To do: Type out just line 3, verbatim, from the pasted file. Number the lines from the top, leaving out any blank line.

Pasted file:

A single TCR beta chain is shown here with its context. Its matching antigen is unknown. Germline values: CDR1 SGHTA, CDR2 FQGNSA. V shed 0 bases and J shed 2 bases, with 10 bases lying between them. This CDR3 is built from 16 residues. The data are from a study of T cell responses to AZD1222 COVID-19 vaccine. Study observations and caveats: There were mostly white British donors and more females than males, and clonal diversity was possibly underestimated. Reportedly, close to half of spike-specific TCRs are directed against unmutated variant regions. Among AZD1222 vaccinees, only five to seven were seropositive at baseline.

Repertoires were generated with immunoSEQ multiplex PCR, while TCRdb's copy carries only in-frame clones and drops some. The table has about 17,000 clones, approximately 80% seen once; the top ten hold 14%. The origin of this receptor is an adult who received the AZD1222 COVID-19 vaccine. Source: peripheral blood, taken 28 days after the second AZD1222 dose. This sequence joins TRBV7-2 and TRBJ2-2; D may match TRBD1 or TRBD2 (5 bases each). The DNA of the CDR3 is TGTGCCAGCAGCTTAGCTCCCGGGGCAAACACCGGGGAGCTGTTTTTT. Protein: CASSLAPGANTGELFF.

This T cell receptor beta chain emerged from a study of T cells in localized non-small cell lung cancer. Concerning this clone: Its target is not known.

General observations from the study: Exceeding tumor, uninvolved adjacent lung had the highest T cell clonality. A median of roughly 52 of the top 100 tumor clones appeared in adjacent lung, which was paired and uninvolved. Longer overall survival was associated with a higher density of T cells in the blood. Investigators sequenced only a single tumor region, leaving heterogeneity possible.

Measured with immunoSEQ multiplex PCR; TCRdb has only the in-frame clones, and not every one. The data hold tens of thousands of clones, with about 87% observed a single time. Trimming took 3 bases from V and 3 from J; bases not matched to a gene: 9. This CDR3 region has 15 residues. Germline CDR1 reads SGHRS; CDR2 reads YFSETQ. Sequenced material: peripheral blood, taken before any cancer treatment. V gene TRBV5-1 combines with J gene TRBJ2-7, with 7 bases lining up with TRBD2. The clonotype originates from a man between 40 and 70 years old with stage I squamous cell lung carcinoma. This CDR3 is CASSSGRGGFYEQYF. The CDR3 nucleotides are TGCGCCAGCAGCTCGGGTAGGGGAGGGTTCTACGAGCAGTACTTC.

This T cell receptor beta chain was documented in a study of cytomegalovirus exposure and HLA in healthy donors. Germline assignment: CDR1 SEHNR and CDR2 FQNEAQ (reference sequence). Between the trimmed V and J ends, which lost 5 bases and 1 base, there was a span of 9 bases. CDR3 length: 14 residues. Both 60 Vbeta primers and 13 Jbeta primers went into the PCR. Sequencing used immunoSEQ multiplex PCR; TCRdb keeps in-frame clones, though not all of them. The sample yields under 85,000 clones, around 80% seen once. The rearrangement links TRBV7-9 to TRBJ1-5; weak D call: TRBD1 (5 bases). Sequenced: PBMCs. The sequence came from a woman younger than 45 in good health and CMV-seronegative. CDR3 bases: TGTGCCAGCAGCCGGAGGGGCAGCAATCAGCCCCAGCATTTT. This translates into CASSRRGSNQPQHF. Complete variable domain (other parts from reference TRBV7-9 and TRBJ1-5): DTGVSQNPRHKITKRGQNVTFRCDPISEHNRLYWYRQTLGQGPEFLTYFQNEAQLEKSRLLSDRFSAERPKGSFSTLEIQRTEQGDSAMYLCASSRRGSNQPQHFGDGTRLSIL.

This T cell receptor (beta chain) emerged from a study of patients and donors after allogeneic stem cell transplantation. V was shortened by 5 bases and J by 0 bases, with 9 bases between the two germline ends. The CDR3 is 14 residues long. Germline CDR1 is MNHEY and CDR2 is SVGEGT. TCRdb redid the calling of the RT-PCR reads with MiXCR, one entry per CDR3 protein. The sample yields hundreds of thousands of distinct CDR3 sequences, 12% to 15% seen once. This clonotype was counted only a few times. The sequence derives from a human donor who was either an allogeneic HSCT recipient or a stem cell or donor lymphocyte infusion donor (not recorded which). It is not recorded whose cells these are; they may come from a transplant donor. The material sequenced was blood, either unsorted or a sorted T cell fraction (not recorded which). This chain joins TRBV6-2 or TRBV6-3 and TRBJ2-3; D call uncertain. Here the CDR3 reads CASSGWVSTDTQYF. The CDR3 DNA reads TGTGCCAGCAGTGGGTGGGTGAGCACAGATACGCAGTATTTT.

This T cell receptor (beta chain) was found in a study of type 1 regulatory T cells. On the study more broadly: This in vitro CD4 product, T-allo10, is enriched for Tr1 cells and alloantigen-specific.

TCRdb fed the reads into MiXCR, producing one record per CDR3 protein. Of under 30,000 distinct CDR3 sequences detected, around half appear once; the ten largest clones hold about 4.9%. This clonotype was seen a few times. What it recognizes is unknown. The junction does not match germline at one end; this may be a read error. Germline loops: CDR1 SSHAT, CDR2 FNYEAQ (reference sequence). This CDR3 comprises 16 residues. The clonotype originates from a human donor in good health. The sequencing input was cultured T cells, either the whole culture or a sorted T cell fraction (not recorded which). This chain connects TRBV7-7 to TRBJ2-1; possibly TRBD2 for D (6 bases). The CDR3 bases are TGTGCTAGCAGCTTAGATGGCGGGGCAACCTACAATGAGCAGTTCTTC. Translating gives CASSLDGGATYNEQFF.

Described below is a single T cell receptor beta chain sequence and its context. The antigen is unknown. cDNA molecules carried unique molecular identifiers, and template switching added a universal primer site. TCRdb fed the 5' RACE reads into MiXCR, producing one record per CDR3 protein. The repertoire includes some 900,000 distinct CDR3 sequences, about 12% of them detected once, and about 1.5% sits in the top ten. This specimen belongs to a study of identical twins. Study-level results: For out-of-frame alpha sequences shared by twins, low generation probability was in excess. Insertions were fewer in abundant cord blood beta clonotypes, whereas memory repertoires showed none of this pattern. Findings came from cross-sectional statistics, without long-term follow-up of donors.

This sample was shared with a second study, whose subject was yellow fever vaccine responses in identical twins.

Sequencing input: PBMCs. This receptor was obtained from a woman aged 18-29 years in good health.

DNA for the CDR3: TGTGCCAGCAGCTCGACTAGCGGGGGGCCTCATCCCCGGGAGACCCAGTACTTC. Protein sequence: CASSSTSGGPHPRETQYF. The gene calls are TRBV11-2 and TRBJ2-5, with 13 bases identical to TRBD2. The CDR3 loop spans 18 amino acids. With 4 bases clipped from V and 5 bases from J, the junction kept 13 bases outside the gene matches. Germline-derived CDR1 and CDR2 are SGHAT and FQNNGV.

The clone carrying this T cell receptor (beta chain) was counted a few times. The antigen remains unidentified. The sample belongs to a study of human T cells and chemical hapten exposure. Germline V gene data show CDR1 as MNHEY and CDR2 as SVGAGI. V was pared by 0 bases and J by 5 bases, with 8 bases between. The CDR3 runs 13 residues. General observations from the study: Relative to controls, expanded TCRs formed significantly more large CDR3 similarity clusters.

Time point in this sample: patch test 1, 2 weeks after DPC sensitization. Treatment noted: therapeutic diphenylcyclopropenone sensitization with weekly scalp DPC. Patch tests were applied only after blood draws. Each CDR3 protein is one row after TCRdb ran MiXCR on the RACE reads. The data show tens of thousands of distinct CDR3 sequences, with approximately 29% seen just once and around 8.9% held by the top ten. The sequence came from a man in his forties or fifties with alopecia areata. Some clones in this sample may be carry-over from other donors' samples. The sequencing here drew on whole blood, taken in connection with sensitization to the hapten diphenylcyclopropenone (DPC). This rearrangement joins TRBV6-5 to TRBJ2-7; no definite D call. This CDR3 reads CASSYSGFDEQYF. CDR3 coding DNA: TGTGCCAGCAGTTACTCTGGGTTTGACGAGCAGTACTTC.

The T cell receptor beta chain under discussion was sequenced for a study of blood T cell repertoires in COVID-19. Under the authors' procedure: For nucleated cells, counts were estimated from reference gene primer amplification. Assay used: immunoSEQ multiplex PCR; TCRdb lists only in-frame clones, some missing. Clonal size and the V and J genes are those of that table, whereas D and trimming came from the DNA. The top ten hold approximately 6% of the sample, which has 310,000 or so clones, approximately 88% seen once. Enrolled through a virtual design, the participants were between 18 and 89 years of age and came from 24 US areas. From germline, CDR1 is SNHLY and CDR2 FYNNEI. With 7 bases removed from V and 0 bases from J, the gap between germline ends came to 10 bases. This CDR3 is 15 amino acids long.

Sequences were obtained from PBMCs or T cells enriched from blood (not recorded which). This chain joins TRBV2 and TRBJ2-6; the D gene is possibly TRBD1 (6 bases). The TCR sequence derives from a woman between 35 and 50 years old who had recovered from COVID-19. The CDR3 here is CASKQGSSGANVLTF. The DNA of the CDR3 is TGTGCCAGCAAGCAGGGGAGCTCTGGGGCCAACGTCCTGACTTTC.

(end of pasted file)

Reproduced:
This T cell receptor beta chain emerged from a study of T cells in localized non-small cell lung cancer. Concerning this clone: Its target is not known.